Well-manicured nails may look nice, but they often come with an environmental cost. Nail care products—a market worth $951.2 million in 2004—can contain substances like toluene, ethyl acetate, dibutyl phthalate (DBP), and formaldehyde, which are harmful to the earth during production and disposal, and can harm human health when used. Fortunately, eco-friendly alternatives exist to help keep your nails healthy, strong, and glamorous, while minimizing harm to the planet and your health.
Chemicals in nail polishes and removers
Conventional nail polish and removers are made of about 70 percent chemical solvents, which, when applied, evaporate into the air and give off chemical fumes which the user then inhales. Many of these solvents, used to aid in the drying and hardening of nail polish, are petroleum-derived. Petroleum is a non-sustainable resource, the extraction and production of which has caused major environmental damage to soil, surface and ground waters, and local ecosystems, and contributes to global warming. Petroleum-based products support the hazards of the petroleum industry, which include about 2.6 million gallons of oil spilled every month during transportation and about 71 million pounds of toxins released into the air and water during refinement.
Eco-friendly nail polish and removers replace some or all of these chemical solvents with natural ingredients. Polishes and removers that are labeled as water-, plant-, or mineral-based contain fewer petrochemicals. Specific earth- and health-threatening chemicals to seek out on labels and avoid include:
- acetone: A solvent used in nail polish, nail polish removers, and astringents that can cause nausea, ear, nose, and throat irritation, and dermatitis. Can contaminate waterways in production and pollutes indoor air: its presence tends to be higher inside homes than outside due to the use of chemical products.
- benzophenone-1: Can lead to hormone disruption.
- benzoyl peroxide: Inhalation of this plastics additive can irritate mucous membranes and has been shown to promote cancer in animal studies.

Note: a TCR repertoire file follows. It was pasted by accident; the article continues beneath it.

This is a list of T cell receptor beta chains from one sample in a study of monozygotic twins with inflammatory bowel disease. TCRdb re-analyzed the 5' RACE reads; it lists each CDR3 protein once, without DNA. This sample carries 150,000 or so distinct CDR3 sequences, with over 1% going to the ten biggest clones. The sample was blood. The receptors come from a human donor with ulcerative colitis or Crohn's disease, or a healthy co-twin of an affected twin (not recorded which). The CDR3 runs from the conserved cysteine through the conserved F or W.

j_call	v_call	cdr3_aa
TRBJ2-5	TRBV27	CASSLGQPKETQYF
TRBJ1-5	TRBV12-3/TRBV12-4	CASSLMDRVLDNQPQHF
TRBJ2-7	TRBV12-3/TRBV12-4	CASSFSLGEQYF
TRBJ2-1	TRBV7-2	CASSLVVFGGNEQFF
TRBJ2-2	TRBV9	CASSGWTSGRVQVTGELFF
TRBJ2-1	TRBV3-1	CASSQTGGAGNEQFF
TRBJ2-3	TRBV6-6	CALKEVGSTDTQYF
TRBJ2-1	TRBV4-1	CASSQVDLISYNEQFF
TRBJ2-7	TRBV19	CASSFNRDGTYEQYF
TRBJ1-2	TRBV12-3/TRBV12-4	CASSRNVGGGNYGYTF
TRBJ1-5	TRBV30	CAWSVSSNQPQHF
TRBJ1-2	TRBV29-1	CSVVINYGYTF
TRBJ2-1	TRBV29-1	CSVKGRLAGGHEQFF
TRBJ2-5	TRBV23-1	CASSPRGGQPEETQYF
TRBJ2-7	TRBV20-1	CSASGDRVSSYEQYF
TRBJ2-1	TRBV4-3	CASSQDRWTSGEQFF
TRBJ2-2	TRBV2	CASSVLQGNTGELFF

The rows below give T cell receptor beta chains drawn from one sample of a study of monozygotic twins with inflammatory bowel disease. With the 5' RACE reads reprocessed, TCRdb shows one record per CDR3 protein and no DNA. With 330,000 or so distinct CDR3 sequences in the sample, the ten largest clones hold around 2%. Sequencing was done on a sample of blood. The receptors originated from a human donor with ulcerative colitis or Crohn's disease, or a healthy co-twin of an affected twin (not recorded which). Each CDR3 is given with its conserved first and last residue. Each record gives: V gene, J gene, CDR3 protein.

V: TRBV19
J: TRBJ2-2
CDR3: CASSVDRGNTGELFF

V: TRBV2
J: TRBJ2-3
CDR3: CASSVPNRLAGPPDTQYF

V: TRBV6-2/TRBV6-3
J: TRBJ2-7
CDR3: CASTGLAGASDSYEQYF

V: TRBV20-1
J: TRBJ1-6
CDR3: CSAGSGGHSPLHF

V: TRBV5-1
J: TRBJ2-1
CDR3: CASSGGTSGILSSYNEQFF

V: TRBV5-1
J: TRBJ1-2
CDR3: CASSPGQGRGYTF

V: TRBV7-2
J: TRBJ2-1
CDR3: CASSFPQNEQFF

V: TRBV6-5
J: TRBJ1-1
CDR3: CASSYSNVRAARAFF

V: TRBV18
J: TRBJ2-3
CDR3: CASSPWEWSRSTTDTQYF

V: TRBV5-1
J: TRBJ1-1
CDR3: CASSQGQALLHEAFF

- dibutyl phthalate (DBP): A specific phthalate, common in nail polish to prevent chipping and add shine, that studies have shown can interfere with normal hormone balance, can cause severe birth defects, and is a suspected carcinogen. Phthalates have also been shown to cause liver, kidney, lung, and reproductive system damage, and the production of phthalates pollutes the air, water, and soil.
- ethyl lactate or ethyl alcohol: Can lead to neurological damage and irritate the eyes and mucous membranes.
- formaldehyde: Used as a preservative in some nail polishes, formaldehyde is one of the world's most hazardous compounds to both ecosystems and health, according to the Environmental Defense Scorecard, and is a known carcinogen.
- toluene: Used to give nail polish its fluid quality and improve drying time, this solvent is absorbed easily by the body through the skin or inhalation, affecting the nervous system and causing depression, headaches, nausea, fatigue, and eye, nose, and throat irritation. Toluene has also been found to be toxic to the kidneys and liver and possibly a reproductive disruptor. Toluene is petroleum-based, so its production supports the pollution and greenhouse gases associated with petroleum production.
- xylene: Like toluene, this chemical solvent is petroleum-derived, toxic, and may be linked to cancer.
Labor concerns & nail salons
The US nail salon industry is a powerful one, bringing in $6.53 billion in 2003, a 67 percent increase from 1993. According to a 2007 study released by Women's Voices For the Earth, 95 percent of nail salon workers are female and of childbearing age; a large percentage of these women speak English as a second language—approximately 37 percent are Vietnamese-American—and may not be able to comprehend warnings and information regarding the potential toxicity of the products they work with on a daily basis. A 2004 survey conducted by New York City's Committee For Occupational Safety and Health and a Korean workers' advocacy group revealed that health issues among salon workers are rampant: 57 percent reported experiencing allergies, 37 percent complained of skin problems and eye irritation, and 18 percent suffered from asthma. It's believed that these complications arose from inadequate ventilation in salons.
As part of the US Environmental Protection Agency (EPA)'s Nail Salon Project, a guide titled Protecting the Health of Nail Salon Workers has been published in Korean, Vietnamese, and English to help nail salon workers identify harmful chemicals in products and minimize their exposure to them. Additionally, in June 2007 the EPA granted two Seattle-area nonprofit groups, the Community Coalition for Environmental Justice and the Environmental Coalition of South Seattle, $100,000 to launch the "Toxic Beauty" project—an effort to green local nail salons that are primarily Vietnamese-owned and operated.
- Campaign For Safe Cosmetics
- The Nation - The High Price of Beauty
- Ideal Bite - Who says it's bad to bite?
- Health Care Without Harm - Phthalates/DEHP
- Studies Highlight Hazards of Manicurists’ Chemicals
- Women's Health & The Environment - Nail Salon Reports
- Co-op America - Real Money: The Ugly Side of Cosmetics
- Green Footsteps - Nail Polish Ingredients: Should We be Worried?
- Seattle Post-Intelligencer - Color them green: EPA grants will help nail salons
- Environmental Working Group - Skin Deep Cosmetic Safety Database: Check out where your favorite nail care product ranks on the hazard scale.